Holiday Heart Syndrome Guidelines

Updated: May 30, 2018
  • Author: Lawrence Rosenthal, MD, PhD, FACC, FHRS; Chief Editor: Jose M Dizon, MD  more...
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Atrial Fibrillation Classification

Guideline contributor: Noel G Boyle, MB, BCh, MD, PhD, Professor of Medicine, UCLA Cardiac Arrhythmia Center, Ronald Reagan UCLA Medical Center.

The most recent American Heart Association/American College of Cardiology/Heart Rhythm Society (AHA/ACC/HRS) guidelines regarding atrial fibrillation (AF) can be found at:

Atrial fibrillation classification

In 2014, the AHA/ACC/HRS released updated guidelines for the management of patients with AF. These guidelines supersede the AF guideline published in 2006 and updated in 2011. The guidelines provide the following revised classification schema, based on duration of episodes [30]

  • Paroxysmal AF: Episodes of AF that terminate spontaneously or with intervention within 7 days; may recur with variable frequency

  • Persistent AF: Episodes of continuous AF that last more than 7 days and do not self-terminate

  • Long-standing persistent AF: Episodes of continuous AF that last more than 12 months

  • Permanent AF: Applies when a joint physician/patient decision has been made to accept the presence of AF and stop further attempts to restore and/or maintain sinus rhythm (as this represents clinical acceptance rather than an inherent pathophysiological attribute of AF, it is understood that acceptance of AF may change as symptoms, efficacy of interventions, and patient/physician preferences evolve)

  • Nonvalvular AF: AF in the absence of rheumatic mitral valve disease, a prosthetic heart valve, or mitral valve repair

It is further noted that episodes often increase in frequency and duration over time. In addition, the term “lone AF” to identify AF in typically younger patients without structural heart disease, hypertension, or diabetes mellitus is deemed potentially confusing and should not be used to guide treatment decisions. [30]

The European Society of Cardiology (ESC) utilizes a similar classification schema published in its 2010 guidelines. The ESC included one additional characterization, silent AF (asymptomatic), which can manifest as AF-related complications such as ischemic stroke or tachycardiomyopathy, or is diagnosed incidentally on electrocardiography (ECG). Any form of AF may be silent or asymptomatic. [34]


Stroke Risk Assessment

Guidelines have been issued by the following organizations for prevention of stroke in atrial fibrillation (AF) patients:

  • 2014 American Heart Association/American College of Cardiology/Heart Rhythm Society (AHA/ACC/HRS) [30]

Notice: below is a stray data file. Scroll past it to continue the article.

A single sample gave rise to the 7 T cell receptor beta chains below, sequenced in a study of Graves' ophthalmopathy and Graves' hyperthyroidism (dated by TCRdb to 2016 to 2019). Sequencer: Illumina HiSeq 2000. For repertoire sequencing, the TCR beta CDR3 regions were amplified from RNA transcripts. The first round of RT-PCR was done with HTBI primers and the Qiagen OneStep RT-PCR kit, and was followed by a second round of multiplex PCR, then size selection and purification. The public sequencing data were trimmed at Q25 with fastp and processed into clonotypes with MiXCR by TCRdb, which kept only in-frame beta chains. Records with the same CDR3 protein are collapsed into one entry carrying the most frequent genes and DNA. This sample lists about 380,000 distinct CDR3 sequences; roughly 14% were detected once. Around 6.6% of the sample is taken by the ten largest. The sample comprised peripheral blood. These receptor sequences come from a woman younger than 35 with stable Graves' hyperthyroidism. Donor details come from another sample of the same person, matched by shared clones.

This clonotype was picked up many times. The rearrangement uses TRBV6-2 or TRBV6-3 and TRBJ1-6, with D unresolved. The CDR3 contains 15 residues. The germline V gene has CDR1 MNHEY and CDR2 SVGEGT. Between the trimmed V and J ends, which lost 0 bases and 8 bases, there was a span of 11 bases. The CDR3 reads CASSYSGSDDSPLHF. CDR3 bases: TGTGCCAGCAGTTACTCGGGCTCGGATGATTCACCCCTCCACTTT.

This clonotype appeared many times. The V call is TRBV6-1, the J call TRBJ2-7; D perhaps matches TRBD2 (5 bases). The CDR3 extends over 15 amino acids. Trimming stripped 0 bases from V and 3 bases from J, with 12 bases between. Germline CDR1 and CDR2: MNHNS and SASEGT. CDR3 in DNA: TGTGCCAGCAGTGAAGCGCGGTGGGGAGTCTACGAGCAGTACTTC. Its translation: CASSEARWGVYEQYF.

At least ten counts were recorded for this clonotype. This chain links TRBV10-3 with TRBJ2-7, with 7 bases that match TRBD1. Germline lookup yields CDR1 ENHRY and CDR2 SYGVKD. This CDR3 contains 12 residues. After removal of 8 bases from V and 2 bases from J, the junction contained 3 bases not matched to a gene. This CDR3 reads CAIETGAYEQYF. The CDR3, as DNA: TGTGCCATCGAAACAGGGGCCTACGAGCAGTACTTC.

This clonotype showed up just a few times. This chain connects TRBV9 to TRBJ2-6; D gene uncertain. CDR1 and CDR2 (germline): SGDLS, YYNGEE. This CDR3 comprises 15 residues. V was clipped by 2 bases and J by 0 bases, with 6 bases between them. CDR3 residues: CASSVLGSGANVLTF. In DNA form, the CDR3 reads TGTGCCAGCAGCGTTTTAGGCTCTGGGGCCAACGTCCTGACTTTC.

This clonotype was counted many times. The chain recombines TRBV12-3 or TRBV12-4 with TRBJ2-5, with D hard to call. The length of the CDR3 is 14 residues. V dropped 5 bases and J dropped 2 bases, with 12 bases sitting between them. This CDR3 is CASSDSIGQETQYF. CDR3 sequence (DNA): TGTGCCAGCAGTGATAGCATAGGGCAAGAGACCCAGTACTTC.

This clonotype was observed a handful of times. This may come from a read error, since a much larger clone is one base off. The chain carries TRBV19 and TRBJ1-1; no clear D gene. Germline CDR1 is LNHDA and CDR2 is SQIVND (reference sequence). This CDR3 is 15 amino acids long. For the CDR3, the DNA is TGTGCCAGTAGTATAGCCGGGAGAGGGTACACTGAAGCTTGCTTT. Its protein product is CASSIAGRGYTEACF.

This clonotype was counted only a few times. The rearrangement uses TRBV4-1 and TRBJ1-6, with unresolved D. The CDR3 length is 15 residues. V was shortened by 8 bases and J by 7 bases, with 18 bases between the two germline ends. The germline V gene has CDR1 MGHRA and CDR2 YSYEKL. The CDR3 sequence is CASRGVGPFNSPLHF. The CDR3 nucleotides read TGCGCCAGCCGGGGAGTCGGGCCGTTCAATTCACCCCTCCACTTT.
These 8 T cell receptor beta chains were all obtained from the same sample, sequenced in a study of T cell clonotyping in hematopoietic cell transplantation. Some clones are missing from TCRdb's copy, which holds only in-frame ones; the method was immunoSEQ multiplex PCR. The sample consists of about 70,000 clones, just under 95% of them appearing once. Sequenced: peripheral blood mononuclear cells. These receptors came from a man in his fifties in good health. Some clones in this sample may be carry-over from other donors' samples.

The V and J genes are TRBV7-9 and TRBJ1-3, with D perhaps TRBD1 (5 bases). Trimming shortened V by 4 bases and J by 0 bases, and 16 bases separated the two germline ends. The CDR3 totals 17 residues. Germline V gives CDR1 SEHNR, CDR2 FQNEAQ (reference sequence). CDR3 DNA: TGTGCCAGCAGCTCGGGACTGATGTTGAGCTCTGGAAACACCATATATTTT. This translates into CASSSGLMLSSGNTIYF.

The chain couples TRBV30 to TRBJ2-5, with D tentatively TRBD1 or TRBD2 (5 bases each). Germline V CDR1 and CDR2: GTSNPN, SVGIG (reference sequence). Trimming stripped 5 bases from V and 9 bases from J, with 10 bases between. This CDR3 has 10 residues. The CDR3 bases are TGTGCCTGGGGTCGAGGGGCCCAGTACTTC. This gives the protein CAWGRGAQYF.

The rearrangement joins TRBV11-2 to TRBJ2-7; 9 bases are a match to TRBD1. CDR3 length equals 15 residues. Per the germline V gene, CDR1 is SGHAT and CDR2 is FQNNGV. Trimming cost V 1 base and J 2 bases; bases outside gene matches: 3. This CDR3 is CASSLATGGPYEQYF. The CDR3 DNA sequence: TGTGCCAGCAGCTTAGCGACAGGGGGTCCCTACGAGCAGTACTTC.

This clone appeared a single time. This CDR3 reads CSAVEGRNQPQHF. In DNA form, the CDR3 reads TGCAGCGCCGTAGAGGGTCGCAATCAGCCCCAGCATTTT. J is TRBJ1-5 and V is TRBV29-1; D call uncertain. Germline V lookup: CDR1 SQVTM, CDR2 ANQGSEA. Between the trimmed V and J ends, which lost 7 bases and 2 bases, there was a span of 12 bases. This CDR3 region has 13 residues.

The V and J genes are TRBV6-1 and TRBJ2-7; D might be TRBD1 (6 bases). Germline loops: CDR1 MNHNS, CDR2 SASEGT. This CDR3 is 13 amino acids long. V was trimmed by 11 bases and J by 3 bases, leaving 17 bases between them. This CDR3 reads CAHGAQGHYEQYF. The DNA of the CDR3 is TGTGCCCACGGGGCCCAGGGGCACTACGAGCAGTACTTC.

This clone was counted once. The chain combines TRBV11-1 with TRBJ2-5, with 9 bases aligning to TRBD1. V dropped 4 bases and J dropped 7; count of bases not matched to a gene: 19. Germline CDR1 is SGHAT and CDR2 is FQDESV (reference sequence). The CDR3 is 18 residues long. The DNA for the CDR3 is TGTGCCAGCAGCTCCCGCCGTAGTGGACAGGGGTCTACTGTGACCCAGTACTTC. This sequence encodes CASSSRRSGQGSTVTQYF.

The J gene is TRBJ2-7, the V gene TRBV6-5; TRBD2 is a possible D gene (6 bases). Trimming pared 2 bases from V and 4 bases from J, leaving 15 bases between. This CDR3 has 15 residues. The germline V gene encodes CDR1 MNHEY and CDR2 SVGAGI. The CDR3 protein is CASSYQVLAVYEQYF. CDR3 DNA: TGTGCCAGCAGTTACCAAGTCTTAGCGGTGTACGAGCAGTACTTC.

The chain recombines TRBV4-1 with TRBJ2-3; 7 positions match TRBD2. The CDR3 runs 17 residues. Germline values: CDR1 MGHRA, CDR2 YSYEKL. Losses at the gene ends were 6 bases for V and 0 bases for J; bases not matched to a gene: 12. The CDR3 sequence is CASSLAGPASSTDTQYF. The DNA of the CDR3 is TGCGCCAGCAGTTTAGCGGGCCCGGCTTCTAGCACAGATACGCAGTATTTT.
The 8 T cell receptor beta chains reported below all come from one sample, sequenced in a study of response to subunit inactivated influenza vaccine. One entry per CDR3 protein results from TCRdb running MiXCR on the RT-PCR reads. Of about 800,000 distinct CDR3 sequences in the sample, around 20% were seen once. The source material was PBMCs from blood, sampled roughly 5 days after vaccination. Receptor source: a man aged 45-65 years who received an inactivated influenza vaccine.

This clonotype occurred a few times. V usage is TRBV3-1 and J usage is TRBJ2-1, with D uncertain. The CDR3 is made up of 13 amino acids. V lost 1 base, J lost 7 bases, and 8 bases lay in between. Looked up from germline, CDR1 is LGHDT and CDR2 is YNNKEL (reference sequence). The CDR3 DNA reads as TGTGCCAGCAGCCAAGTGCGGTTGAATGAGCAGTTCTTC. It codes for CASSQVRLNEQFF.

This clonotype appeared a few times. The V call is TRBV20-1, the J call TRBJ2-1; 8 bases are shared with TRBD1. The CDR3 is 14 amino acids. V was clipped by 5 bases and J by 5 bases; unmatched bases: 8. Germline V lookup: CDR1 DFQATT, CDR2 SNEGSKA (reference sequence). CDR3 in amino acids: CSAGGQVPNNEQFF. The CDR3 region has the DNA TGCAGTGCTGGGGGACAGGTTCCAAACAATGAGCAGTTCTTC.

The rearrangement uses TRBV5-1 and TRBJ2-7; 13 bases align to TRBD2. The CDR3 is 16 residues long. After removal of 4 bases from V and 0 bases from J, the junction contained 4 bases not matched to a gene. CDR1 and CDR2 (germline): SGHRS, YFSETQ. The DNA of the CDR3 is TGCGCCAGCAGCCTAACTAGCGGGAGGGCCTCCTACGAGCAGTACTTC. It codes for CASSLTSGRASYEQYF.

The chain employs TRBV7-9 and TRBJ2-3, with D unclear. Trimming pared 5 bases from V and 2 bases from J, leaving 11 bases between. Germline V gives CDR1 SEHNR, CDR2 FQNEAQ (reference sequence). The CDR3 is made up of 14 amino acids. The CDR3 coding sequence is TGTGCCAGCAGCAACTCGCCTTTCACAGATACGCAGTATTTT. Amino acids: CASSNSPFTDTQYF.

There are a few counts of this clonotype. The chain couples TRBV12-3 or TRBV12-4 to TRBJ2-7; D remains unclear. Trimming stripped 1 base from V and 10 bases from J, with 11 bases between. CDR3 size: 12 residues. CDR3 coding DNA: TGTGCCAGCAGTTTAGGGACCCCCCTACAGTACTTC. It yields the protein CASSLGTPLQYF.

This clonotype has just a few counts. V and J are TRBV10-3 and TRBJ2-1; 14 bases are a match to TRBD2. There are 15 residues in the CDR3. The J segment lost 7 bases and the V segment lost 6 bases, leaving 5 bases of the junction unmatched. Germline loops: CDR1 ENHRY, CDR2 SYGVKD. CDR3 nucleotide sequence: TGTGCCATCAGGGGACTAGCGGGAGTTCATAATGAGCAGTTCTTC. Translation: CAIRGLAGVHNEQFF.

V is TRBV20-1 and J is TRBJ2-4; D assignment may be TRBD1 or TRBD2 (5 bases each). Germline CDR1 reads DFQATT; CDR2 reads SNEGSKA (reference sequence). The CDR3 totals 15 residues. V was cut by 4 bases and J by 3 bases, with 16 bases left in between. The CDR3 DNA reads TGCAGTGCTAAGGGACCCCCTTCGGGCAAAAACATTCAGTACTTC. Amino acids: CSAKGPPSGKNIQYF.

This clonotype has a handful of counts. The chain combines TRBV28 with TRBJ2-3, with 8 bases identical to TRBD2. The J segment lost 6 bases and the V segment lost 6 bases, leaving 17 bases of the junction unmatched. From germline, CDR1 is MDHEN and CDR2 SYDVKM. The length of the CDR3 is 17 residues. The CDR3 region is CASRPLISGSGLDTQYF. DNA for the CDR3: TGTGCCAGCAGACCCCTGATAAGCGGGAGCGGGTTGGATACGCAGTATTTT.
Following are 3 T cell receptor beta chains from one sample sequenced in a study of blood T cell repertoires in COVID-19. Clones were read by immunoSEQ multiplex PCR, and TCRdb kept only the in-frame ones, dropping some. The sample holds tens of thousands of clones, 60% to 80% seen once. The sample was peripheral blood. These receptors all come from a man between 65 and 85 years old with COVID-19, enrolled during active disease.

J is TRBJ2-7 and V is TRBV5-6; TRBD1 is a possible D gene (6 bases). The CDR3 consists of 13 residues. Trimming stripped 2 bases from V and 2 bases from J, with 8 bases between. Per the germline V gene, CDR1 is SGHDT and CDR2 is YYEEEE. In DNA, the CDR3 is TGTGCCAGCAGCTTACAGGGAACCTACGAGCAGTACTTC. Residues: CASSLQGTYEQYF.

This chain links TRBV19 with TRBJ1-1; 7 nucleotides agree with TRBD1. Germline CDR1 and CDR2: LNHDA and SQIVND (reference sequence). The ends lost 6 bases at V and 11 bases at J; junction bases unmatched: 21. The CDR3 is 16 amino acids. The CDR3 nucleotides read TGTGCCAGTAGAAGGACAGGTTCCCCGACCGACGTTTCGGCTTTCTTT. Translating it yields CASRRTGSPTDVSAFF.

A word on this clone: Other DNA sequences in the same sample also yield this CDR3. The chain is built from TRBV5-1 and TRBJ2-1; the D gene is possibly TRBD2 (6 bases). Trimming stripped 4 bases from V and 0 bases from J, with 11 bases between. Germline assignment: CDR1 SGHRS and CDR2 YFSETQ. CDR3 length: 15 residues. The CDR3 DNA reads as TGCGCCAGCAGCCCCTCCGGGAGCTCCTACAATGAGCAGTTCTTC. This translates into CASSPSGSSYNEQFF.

• 2012 European Society of Cardiology (ESC) [31]
  • 2014 American Academy of Neurology (AAN) [35]
  • 2012 American College of Chest Physicians (ACCP) [36]

All major guidelines note that one of the major management decisions in AF is determining the risk of stroke and the appropriate anticoagulation regimen for low-, intermediate-, and high-risk patients. For each anticoagulant, the benefit in terms of stroke reduction must be weighed against the risk of serious bleeding, with the risk-benefit ratio generally considered not advantageous in low-risk patients with AF. Thus, the guidelines stress that clinical judgment and patient preferences should play a major role in shared decision making. [30, 31, 35, 36]

The CHADS2 score (Cardiac failure, Hypertension, Age >75 years, Diabetes, prior Stroke or TIA [transient ischemic attack] or Thromboembolism [doubled]) is the most widely used algorithm to determine yearly thromboembolic risk. Two points are assigned for a history of stroke or TIA, and 1 point is given for age older than 75 years or a history of hypertension, diabetes, or heart failure. [37]

The ACCP bases its recommendations for antithrombotic therapy in patients with nonvalvular atrial fibrillation (NVAF) on the CHADS2 score, as follows [36] :

  • CHADS 2 score = 0 (low risk): No antithrombotic therapy
  • CHADS 2 score ≥1 (intermediate or high risk): Oral antithrombotic therapy

However, the 2014 AHA/ACC/HRS and 2012 updated ESC guidelines both recommend that the CHADS2 score be replaced with the more comprehensive CHA2DS2-VASc score (Congestive heart failure, Hypertension, Age ≥75 years [doubled], Diabetes mellitus, Prior Stroke or TIA or thromboembolism [doubled], Vascular disease, Age 65 to 74 years, Sex category). [30, 31] In this scoring system, points are assigned as follows [38] :

  • Congestive heart failure (CHF): 1 point
  • Hypertension: 1 point
  • Age ≥75 years: 2 points
  • Diabetes: 1 point
  • Stroke, TIA, or thromboembolism history: 2 points
  • Vascular disease (myocardial infarction [MI], peripheral arterial disease, aortic plaque): 1 point
  • Age 65-74 years: 1 point
  • Sex category (female sex): 1 point

The AHA/ACC/HRS further recommends that antithrombotic therapy should be based on the risk of thromboembolism irrespective of whether the AF pattern is paroxysmal, persistent or permanent. [30]